New Mayors Battle Old Perceptions
Despite lower crime rates, new businesses balk at going to cities with corrupt practices.
The Chicago River gave this city its name. Railroads made it prominent. Engineers built its broad avenues, skyscrapers, and elevated trains. Lake Michigan supplied its abundant wind.
Judas apparently handled the politics.
"I, too wish to defend my city from people who keep saying it is crooked," author Nelson Algren once wrote. "In what other city can you be so sure a judge will keep his word for $500?"
It has taken years to enact meaningful political reforms here, and it could take years to fully erase the notion that Chicago's unofficial symbol is a cash-stuffed envelope. An average of one alderman a year has gone to prison in the past two decades.
Yet these are crucial times for American cities, and such perceptions matter. Despite an urban development boom, and the rise of a new generation of progressive mayors, many business leaders still view cities like Chicago as risky investments.
From 1990 to 1993, only 3 out of every 100 new metro-area businesses were located in cities. The rest went to the suburbs, reports the Department of Housing and Urban Development.
Lurking beneath this trend is the notion that cities are more difficult and expensive places to do business. It's a perception fueled by high taxes, shoddy services, and the often Byzantine - or outright corrupt - nature of city licensing, contracting, and zoning procedures.
"There's a global emphasis on efficiency that was not there 20 years ago, says Neal Peirce, an urban consultant. "These days, city governments are not fulfilling the public trust if they're saddled with a fat and inert bureaucracy."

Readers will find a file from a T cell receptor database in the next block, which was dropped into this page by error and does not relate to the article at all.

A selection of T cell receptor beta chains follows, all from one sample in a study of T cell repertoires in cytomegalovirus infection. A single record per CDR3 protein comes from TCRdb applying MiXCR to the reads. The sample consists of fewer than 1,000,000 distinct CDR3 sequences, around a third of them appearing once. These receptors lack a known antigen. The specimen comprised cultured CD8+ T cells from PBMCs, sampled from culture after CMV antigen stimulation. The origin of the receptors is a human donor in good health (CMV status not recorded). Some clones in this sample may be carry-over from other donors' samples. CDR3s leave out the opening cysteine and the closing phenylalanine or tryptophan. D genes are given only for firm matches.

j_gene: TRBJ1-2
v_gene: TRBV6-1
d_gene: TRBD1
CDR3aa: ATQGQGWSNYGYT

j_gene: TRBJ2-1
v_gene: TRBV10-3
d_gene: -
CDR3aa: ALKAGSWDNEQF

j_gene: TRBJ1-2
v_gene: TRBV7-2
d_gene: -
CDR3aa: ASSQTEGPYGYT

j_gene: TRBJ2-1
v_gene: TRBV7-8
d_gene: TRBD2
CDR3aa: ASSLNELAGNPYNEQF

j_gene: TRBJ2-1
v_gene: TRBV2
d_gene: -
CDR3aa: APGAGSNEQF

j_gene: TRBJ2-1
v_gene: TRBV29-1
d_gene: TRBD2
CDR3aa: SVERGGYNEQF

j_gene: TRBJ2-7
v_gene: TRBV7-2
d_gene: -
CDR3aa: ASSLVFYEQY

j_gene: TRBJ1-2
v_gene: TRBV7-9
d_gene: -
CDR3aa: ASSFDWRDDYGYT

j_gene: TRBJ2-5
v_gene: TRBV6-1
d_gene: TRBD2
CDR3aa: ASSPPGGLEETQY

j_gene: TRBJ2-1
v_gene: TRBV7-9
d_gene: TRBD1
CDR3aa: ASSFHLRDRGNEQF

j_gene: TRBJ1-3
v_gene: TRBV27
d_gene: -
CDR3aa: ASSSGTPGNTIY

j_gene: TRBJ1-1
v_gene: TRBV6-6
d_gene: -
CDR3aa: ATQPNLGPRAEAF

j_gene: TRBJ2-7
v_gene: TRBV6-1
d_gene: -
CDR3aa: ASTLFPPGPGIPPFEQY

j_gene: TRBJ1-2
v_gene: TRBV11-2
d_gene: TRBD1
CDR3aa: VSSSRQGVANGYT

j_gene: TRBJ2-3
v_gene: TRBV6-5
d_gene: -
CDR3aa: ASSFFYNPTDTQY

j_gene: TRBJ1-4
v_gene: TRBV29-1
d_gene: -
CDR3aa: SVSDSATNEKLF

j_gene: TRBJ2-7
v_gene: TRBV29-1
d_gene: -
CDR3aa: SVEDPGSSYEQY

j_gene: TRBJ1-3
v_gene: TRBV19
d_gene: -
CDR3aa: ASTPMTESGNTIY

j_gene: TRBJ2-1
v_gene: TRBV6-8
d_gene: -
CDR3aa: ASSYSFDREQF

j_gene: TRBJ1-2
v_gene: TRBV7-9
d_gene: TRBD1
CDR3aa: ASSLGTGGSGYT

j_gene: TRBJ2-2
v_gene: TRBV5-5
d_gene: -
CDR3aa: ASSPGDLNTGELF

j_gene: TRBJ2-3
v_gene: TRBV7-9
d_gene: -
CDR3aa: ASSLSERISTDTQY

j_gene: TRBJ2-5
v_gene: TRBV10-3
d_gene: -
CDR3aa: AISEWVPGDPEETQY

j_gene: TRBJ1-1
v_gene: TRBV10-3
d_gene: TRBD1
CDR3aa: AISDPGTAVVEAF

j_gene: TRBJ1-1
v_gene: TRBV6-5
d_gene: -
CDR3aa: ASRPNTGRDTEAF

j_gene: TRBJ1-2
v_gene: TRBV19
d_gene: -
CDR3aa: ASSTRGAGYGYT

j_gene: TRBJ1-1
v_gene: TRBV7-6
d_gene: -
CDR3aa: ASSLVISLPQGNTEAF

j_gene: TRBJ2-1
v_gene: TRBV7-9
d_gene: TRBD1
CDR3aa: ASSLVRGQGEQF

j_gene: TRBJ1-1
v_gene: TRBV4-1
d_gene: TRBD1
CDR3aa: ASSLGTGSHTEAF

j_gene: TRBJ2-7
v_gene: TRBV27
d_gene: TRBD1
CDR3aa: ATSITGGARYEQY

By most standards, cities have made significant progress lately. Urban crime has dropped sharply in recent years and declines in federal spending have forced civic leaders to streamline services and trim bloated payrolls.
Moreover, a fresh crop of mayors, many of whom won reelection this month by wide margins, have formed partnerships with business leaders and community activists that have eliminated much of the rancor that once kept commerce away.
"I find that mayors are more practical," Boston Mayor Thomas Menino said in a recent interview. "They do not have the patronage they had in the past ... and the funnel from Washington is just not there. We are more bottom line."
WHILE some mayors are beginning to manage cities in the style of corporate executives, the indicators of urban financial health have been slow to respond.
Federal figures show that between 1990 and 1993, 87 percent of new entry level jobs in large metropolitan areas were created in suburbs.
And despite widespread praise for reforms enacted by Cleveland Mayor Michael White, for example, that city's share of the region's property-tax base continues to fall faster than its population. Detroit Mayor Dennis Archer has secured major investment commitments from that city's business community, but its share of the metropolitan tax base has dropped nearly 2 percent in the last five years.